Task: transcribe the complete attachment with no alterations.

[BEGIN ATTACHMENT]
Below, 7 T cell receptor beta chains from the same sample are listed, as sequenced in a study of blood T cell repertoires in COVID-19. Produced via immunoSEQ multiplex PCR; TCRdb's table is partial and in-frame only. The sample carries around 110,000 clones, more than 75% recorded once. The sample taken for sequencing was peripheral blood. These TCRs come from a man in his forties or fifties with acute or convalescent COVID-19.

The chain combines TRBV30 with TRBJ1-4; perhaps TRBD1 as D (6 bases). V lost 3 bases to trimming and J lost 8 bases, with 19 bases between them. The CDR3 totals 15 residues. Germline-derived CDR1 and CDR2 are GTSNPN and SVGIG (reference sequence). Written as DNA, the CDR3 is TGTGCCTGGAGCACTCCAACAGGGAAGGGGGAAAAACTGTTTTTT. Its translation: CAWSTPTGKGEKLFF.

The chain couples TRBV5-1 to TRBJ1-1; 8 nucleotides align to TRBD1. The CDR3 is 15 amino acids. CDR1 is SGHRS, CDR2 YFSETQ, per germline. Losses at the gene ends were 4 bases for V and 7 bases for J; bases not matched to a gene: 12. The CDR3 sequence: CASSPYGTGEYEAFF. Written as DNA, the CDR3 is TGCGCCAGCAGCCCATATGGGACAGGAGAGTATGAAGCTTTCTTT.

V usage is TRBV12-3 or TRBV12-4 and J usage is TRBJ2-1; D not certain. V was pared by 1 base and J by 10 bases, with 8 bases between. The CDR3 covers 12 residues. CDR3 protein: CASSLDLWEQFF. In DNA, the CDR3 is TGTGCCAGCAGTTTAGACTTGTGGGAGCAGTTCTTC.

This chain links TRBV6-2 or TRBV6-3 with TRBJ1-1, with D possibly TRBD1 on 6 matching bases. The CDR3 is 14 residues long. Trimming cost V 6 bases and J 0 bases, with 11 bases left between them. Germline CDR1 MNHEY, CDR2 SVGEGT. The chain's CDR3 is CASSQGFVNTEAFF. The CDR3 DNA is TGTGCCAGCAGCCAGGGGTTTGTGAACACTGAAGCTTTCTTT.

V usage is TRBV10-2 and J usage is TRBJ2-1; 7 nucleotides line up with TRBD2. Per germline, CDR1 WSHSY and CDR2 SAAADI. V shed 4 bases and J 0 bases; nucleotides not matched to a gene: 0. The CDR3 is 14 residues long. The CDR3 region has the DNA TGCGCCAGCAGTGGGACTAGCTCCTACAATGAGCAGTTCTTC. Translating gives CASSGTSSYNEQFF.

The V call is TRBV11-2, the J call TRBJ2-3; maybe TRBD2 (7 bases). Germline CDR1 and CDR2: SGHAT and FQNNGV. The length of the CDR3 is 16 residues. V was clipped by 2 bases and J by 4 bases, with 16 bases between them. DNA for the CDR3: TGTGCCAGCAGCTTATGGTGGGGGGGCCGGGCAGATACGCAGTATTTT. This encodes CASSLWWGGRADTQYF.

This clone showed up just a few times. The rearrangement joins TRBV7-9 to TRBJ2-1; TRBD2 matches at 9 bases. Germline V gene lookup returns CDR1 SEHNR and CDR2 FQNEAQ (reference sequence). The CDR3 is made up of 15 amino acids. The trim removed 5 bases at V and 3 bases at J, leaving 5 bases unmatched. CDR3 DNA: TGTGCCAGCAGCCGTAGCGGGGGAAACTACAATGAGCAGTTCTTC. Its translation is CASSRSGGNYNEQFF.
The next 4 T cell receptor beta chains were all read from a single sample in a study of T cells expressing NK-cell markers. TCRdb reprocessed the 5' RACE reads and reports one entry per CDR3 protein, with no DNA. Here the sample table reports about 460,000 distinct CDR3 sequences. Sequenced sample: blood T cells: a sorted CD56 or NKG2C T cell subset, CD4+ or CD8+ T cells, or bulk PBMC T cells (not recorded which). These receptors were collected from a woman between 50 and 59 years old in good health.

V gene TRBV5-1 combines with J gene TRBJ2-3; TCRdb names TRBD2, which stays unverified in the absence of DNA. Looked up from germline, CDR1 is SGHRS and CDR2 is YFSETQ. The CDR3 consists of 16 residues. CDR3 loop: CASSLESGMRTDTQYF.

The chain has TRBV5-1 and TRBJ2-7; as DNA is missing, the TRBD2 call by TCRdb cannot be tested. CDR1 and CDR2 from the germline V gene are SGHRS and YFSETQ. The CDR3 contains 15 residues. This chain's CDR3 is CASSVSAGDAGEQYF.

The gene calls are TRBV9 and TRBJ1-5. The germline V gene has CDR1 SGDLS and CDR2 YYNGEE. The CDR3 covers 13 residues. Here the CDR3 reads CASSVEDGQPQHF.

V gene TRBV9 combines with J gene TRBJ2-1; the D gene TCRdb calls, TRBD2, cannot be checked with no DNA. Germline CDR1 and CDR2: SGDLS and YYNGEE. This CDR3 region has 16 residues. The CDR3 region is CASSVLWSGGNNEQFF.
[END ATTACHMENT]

Below, 7 T cell receptor beta chains from the same sample are listed, as sequenced in a study of blood T cell repertoires in COVID-19. Produced via immunoSEQ multiplex PCR; TCRdb's table is partial and in-frame only. The sample carries around 110,000 clones, more than 75% recorded once. The sample taken for sequencing was peripheral blood. These TCRs come from a man in his forties or fifties with acute or convalescent COVID-19.

The chain combines TRBV30 with TRBJ1-4; perhaps TRBD1 as D (6 bases). V lost 3 bases to trimming and J lost 8 bases, with 19 bases between them. The CDR3 totals 15 residues. Germline-derived CDR1 and CDR2 are GTSNPN and SVGIG (reference sequence). Written as DNA, the CDR3 is TGTGCCTGGAGCACTCCAACAGGGAAGGGGGAAAAACTGTTTTTT. Its translation: CAWSTPTGKGEKLFF.

The chain couples TRBV5-1 to TRBJ1-1; 8 nucleotides align to TRBD1. The CDR3 is 15 amino acids. CDR1 is SGHRS, CDR2 YFSETQ, per germline. Losses at the gene ends were 4 bases for V and 7 bases for J; bases not matched to a gene: 12. The CDR3 sequence: CASSPYGTGEYEAFF. Written as DNA, the CDR3 is TGCGCCAGCAGCCCATATGGGACAGGAGAGTATGAAGCTTTCTTT.

V usage is TRBV12-3 or TRBV12-4 and J usage is TRBJ2-1; D not certain. V was pared by 1 base and J by 10 bases, with 8 bases between. The CDR3 covers 12 residues. CDR3 protein: CASSLDLWEQFF. In DNA, the CDR3 is TGTGCCAGCAGTTTAGACTTGTGGGAGCAGTTCTTC.

This chain links TRBV6-2 or TRBV6-3 with TRBJ1-1, with D possibly TRBD1 on 6 matching bases. The CDR3 is 14 residues long. Trimming cost V 6 bases and J 0 bases, with 11 bases left between them. Germline CDR1 MNHEY, CDR2 SVGEGT. The chain's CDR3 is CASSQGFVNTEAFF. The CDR3 DNA is TGTGCCAGCAGCCAGGGGTTTGTGAACACTGAAGCTTTCTTT.

V usage is TRBV10-2 and J usage is TRBJ2-1; 7 nucleotides line up with TRBD2. Per germline, CDR1 WSHSY and CDR2 SAAADI. V shed 4 bases and J 0 bases; nucleotides not matched to a gene: 0. The CDR3 is 14 residues long. The CDR3 region has the DNA TGCGCCAGCAGTGGGACTAGCTCCTACAATGAGCAGTTCTTC. Translating gives CASSGTSSYNEQFF.

The V call is TRBV11-2, the J call TRBJ2-3; maybe TRBD2 (7 bases). Germline CDR1 and CDR2: SGHAT and FQNNGV. The length of the CDR3 is 16 residues. V was clipped by 2 bases and J by 4 bases, with 16 bases between them. DNA for the CDR3: TGTGCCAGCAGCTTATGGTGGGGGGGCCGGGCAGATACGCAGTATTTT. This encodes CASSLWWGGRADTQYF.

This clone showed up just a few times. The rearrangement joins TRBV7-9 to TRBJ2-1; TRBD2 matches at 9 bases. Germline V gene lookup returns CDR1 SEHNR and CDR2 FQNEAQ (reference sequence). The CDR3 is made up of 15 amino acids. The trim removed 5 bases at V and 3 bases at J, leaving 5 bases unmatched. CDR3 DNA: TGTGCCAGCAGCCGTAGCGGGGGAAACTACAATGAGCAGTTCTTC. Its translation is CASSRSGGNYNEQFF.
The next 4 T cell receptor beta chains were all read from a single sample in a study of T cells expressing NK-cell markers. TCRdb reprocessed the 5' RACE reads and reports one entry per CDR3 protein, with no DNA. Here the sample table reports about 460,000 distinct CDR3 sequences. Sequenced sample: blood T cells: a sorted CD56 or NKG2C T cell subset, CD4+ or CD8+ T cells, or bulk PBMC T cells (not recorded which). These receptors were collected from a woman between 50 and 59 years old in good health.

V gene TRBV5-1 combines with J gene TRBJ2-3; TCRdb names TRBD2, which stays unverified in the absence of DNA. Looked up from germline, CDR1 is SGHRS and CDR2 is YFSETQ. The CDR3 consists of 16 residues. CDR3 loop: CASSLESGMRTDTQYF.

The chain has TRBV5-1 and TRBJ2-7; as DNA is missing, the TRBD2 call by TCRdb cannot be tested. CDR1 and CDR2 from the germline V gene are SGHRS and YFSETQ. The CDR3 contains 15 residues. This chain's CDR3 is CASSVSAGDAGEQYF.

The gene calls are TRBV9 and TRBJ1-5. The germline V gene has CDR1 SGDLS and CDR2 YYNGEE. The CDR3 covers 13 residues. Here the CDR3 reads CASSVEDGQPQHF.

V gene TRBV9 combines with J gene TRBJ2-1; the D gene TCRdb calls, TRBD2, cannot be checked with no DNA. Germline CDR1 and CDR2: SGDLS and YYNGEE. This CDR3 region has 16 residues. The CDR3 region is CASSVLWSGGNNEQFF.